by external forces-from
Alexander the Great and the
Greeks to the Arabs and Ghengis
Khan. In the 19th century the
country was divided up between
British and Russian domination,
an era which Iranians believe
was continued with American
economic domination in more
recent years.
Yet in the periods between each
foreign conquest, Iran asserted
itself as a great and unique
civilization which produced some
of the world's greatest art,
philosophy, literature,
mathematics and architecture.
Thus, as painted on the canvas of
Iranian history this struggle bet-
ween the inside and the outside is

By William Beeman
destructive forces of external
conquerors and the reproductive
forces of the internal core of
Iranian civilization.
The same pattern applies on
the personal level as well as the
historic one. For individual
Iranians there is a very real sen-
se that each person is engaged in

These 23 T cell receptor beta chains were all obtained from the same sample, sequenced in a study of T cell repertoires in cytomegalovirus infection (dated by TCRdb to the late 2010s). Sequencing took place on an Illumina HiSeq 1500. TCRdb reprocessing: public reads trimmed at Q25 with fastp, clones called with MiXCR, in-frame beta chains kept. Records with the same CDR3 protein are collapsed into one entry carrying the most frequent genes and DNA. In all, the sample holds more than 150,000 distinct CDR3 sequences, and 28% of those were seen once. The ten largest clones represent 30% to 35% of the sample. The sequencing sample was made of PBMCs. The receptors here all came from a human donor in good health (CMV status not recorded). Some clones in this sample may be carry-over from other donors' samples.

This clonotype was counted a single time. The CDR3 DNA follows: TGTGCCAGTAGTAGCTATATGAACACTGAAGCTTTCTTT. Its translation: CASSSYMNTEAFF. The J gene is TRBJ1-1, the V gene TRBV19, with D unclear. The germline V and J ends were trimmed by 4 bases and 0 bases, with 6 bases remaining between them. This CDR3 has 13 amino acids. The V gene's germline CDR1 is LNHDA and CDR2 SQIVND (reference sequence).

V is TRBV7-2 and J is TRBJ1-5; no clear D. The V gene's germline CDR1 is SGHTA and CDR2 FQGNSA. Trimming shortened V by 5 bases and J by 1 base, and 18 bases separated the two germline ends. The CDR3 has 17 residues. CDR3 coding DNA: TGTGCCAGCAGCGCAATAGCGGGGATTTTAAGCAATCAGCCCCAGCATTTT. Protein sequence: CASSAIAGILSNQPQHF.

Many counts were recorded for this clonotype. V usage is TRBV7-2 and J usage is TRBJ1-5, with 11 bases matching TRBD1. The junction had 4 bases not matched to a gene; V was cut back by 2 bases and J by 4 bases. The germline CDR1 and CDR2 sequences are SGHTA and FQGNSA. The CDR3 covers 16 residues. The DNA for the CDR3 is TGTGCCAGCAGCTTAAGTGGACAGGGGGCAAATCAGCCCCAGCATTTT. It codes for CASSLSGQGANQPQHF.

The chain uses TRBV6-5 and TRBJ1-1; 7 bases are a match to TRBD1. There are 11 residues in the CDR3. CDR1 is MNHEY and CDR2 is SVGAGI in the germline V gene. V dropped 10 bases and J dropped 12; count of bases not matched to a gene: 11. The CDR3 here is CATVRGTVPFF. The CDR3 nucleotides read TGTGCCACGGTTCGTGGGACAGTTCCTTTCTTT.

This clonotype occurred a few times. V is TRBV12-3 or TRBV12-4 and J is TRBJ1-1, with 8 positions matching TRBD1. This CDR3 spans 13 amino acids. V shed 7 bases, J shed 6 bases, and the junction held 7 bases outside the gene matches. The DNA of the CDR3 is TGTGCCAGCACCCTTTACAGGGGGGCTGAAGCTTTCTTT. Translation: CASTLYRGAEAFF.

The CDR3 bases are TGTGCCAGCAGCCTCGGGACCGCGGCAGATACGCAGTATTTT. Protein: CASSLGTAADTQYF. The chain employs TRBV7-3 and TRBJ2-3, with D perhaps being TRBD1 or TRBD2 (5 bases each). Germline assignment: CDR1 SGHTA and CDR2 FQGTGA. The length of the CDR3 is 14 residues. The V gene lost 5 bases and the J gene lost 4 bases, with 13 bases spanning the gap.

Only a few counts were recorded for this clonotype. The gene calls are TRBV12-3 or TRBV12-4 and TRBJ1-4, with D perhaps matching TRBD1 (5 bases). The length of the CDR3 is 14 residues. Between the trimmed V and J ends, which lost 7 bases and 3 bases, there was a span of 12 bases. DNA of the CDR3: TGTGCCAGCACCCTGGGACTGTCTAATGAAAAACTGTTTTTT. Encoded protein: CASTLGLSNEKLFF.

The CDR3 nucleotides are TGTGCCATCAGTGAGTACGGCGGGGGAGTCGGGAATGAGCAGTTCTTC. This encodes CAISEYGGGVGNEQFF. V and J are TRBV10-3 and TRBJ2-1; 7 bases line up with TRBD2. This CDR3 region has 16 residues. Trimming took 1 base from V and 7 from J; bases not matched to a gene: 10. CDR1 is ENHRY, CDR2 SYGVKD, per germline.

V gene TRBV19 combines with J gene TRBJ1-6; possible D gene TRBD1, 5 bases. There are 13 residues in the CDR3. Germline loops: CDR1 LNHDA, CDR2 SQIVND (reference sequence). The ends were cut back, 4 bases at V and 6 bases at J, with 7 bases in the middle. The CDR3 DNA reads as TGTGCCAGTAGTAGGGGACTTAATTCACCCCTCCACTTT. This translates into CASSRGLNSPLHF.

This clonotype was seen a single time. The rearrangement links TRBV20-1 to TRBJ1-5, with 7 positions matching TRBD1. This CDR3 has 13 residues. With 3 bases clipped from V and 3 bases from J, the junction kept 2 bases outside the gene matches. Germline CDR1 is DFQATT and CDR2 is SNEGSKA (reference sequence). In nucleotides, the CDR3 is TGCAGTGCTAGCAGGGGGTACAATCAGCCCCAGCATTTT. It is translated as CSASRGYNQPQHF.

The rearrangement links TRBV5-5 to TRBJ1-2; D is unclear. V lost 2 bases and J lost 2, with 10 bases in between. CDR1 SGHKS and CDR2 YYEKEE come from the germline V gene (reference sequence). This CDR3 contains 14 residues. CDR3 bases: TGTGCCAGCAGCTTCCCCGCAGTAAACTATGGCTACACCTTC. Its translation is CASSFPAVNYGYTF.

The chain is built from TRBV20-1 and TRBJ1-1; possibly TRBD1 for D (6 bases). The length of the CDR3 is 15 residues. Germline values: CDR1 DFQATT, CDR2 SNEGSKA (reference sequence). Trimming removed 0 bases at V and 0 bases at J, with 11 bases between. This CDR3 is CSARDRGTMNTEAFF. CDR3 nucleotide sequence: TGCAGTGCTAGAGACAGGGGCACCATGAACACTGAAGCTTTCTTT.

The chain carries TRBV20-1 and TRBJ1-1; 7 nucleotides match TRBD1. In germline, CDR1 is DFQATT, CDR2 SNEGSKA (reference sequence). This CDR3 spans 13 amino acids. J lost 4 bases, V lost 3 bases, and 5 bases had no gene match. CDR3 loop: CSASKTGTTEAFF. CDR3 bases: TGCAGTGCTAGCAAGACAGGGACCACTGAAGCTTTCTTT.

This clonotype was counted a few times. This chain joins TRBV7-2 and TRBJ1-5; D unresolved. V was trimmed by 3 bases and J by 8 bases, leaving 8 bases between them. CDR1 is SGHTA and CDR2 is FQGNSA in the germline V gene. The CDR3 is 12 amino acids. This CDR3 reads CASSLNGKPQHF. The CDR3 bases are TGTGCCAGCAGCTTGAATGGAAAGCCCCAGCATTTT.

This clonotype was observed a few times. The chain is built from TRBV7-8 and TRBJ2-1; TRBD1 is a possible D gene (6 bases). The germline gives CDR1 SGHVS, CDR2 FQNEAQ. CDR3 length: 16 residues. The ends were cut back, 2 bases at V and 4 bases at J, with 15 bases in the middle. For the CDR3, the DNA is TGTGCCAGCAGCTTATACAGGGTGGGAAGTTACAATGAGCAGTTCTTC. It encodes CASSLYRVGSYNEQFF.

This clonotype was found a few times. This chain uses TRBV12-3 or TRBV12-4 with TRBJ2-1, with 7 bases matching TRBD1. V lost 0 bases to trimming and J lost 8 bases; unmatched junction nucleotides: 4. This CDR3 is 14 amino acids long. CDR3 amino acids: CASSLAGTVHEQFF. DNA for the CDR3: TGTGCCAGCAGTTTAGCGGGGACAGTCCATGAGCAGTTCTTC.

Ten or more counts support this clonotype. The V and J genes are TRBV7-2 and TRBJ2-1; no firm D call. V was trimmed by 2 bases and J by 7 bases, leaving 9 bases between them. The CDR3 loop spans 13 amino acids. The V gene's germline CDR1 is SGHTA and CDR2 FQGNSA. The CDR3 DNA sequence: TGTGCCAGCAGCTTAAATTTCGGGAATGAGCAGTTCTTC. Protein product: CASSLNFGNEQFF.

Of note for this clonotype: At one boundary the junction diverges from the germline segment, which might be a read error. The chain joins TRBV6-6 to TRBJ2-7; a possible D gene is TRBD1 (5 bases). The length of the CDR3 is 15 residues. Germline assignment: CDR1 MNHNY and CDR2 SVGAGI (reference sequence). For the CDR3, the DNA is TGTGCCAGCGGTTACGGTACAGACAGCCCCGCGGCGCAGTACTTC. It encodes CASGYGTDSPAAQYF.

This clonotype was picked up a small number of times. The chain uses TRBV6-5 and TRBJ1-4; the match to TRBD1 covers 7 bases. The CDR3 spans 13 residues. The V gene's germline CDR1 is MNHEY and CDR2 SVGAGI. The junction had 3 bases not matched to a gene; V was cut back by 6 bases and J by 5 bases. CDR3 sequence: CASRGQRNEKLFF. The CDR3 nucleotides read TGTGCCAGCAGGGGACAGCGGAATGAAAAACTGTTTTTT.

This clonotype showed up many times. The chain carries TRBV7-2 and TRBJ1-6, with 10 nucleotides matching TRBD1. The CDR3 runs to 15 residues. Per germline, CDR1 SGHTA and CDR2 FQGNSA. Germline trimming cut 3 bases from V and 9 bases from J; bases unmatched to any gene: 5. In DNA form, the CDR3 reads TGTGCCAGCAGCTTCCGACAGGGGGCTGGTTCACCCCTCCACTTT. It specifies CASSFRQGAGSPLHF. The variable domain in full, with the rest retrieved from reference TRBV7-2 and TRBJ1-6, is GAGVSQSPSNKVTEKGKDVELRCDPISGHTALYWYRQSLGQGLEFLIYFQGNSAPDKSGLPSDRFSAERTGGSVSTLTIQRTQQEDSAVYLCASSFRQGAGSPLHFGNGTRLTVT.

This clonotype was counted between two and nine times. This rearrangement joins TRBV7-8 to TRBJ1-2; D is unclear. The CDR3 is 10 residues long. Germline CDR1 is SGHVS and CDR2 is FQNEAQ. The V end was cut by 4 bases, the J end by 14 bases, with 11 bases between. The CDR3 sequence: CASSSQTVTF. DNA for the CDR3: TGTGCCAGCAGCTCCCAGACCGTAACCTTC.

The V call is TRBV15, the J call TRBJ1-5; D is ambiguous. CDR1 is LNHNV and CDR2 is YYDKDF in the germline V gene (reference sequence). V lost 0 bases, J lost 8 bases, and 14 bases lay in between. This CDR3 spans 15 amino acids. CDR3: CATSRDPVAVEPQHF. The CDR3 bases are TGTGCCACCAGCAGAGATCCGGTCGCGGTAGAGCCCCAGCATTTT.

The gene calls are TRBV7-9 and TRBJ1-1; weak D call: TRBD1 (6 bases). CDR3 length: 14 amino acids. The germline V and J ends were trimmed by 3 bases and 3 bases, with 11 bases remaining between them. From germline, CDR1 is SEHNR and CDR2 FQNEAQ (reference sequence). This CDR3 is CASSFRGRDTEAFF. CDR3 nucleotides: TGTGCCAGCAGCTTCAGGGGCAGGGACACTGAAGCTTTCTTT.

a struggle between the pure and
honest inner-soul and the exter-
nal world and its corrupting
desires. This constant struggle
for the truth of the innermost
being expresses itself in one of
the principal aphorisms of Shi'i
Islamic teachings: "Knowledge
of self is knowledge of God."
inside and outside has also been
encapsulated in the central myth
of Shi's Islam, the martyrdom of
Imam Hosein, grandson of the
prophet Mohammad and third
Imam of Shi's Moslems. The
martyrdom is to Shi's Islam what
the crucifixion is to Christians.
Hosein's position as leader of
the faith was usurped by the ruler
of Damascus. But Hosein refused
to give up his right to succession,
and he and his followers were
beseiged on the plains of Kerbala,
a waterless area outside of
Baghdad, by the forces of the
caliph of Damascus, Yazid.
Again he was ordered to pay
homage to Yazid as leader of all